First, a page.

How cache can speed up your website.

We all are annoyed when we visit a website, then for some reason, we have to clear our cookies or cache in our browser. We are NOT talking about real cookies, like the edible ones, we are talking about browser cookies. Cache is stored in your browser for a reason, instead of loading all of the data from a website, directly from the web server, it loads it quickly on your browser client, with the stored data being called "cache". This is faster because it does not have to fetch the extra data from the web server, causing a slower load time and an overall slower website experience. Cache basically speeds up your connection to websites. Cache is very beneficial, if your website is down, and you need it up for your clients and visitors to view while you work the problem to get it back online, what you can do next time is, have the web server create cache for your website content, so next time your website is down, instead of your server loading the data from the actual source cod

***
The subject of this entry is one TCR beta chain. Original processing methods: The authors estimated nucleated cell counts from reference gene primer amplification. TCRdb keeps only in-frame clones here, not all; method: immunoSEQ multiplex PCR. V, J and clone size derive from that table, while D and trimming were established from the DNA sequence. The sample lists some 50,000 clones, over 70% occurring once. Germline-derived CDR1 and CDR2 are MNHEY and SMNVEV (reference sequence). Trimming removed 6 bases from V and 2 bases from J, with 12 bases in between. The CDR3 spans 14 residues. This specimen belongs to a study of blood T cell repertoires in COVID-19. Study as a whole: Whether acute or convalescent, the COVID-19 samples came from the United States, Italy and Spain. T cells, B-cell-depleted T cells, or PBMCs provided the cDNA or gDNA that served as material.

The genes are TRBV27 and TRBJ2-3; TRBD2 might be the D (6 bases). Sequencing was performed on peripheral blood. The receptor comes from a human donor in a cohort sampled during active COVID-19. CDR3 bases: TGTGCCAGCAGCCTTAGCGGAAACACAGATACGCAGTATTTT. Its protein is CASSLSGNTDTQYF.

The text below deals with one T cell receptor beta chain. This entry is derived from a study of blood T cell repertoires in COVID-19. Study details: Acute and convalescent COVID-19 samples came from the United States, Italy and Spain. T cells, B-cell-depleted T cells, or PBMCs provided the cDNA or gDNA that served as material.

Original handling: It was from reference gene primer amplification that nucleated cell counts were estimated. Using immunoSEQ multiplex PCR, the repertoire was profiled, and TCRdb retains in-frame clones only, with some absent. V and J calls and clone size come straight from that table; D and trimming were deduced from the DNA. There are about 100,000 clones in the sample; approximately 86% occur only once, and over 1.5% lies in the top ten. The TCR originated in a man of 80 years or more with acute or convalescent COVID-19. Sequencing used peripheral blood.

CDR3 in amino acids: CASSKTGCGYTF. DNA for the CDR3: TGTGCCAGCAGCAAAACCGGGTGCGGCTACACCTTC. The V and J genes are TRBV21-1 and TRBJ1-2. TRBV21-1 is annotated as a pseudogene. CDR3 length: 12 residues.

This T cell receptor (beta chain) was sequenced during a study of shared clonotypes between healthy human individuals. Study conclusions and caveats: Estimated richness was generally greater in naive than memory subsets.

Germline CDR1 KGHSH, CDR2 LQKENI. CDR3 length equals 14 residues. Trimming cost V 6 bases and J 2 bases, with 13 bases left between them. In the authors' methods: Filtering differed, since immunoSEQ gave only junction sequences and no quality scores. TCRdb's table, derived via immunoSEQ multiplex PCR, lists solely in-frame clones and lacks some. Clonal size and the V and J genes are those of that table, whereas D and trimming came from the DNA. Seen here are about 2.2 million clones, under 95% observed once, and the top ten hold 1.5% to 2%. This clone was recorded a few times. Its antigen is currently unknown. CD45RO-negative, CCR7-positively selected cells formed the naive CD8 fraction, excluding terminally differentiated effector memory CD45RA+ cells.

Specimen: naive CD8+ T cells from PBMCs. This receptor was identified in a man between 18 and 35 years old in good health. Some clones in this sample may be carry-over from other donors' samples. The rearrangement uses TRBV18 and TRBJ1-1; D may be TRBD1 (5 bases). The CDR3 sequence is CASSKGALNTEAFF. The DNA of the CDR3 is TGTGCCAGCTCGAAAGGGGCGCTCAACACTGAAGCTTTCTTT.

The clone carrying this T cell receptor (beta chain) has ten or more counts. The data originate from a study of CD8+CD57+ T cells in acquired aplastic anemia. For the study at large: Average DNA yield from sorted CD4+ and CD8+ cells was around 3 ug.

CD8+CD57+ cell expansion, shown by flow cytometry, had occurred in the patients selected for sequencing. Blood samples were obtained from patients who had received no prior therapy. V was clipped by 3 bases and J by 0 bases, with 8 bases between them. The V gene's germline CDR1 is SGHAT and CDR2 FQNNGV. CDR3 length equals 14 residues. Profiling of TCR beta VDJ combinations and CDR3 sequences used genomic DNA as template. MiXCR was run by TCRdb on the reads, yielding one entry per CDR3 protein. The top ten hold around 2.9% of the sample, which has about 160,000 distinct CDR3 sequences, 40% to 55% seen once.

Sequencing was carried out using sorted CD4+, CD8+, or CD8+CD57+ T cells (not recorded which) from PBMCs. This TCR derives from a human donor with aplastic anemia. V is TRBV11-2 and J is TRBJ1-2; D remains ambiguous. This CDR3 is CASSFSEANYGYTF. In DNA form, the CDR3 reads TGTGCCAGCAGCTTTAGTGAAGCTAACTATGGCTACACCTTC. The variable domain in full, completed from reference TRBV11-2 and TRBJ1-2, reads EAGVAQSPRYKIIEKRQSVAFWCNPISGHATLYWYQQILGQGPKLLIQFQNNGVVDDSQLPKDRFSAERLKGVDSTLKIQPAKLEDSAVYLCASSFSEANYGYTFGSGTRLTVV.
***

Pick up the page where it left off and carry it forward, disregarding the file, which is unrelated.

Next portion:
What does "random" mean?

Random, is a pretty common word, but is often used incorrectly. Random, is an outcome that is unpredictable with no pattern that can be seen. Programming languages have random variables for generating things like passwords, usernames, and more. There are some things that are not random, but can be called random, like "I randomly decided to walk down that street". That isn't random, because you chose to do it, with your control over it. To others it can be called random, because it might be unpredictable to other people. Some things that are called random are mistaken for a coincidence, like if I am shopping in a store and I run into my friends friend. That wasn't really random, it was a coincidence. If you roll a dice, it's pretty unpredictable on what it will land on, unless you have a machine that calculates its velocity and slowing rate, and movements, that can calculate the result. Then, the dice roll will not be random. If I am thinking of the letter pattern,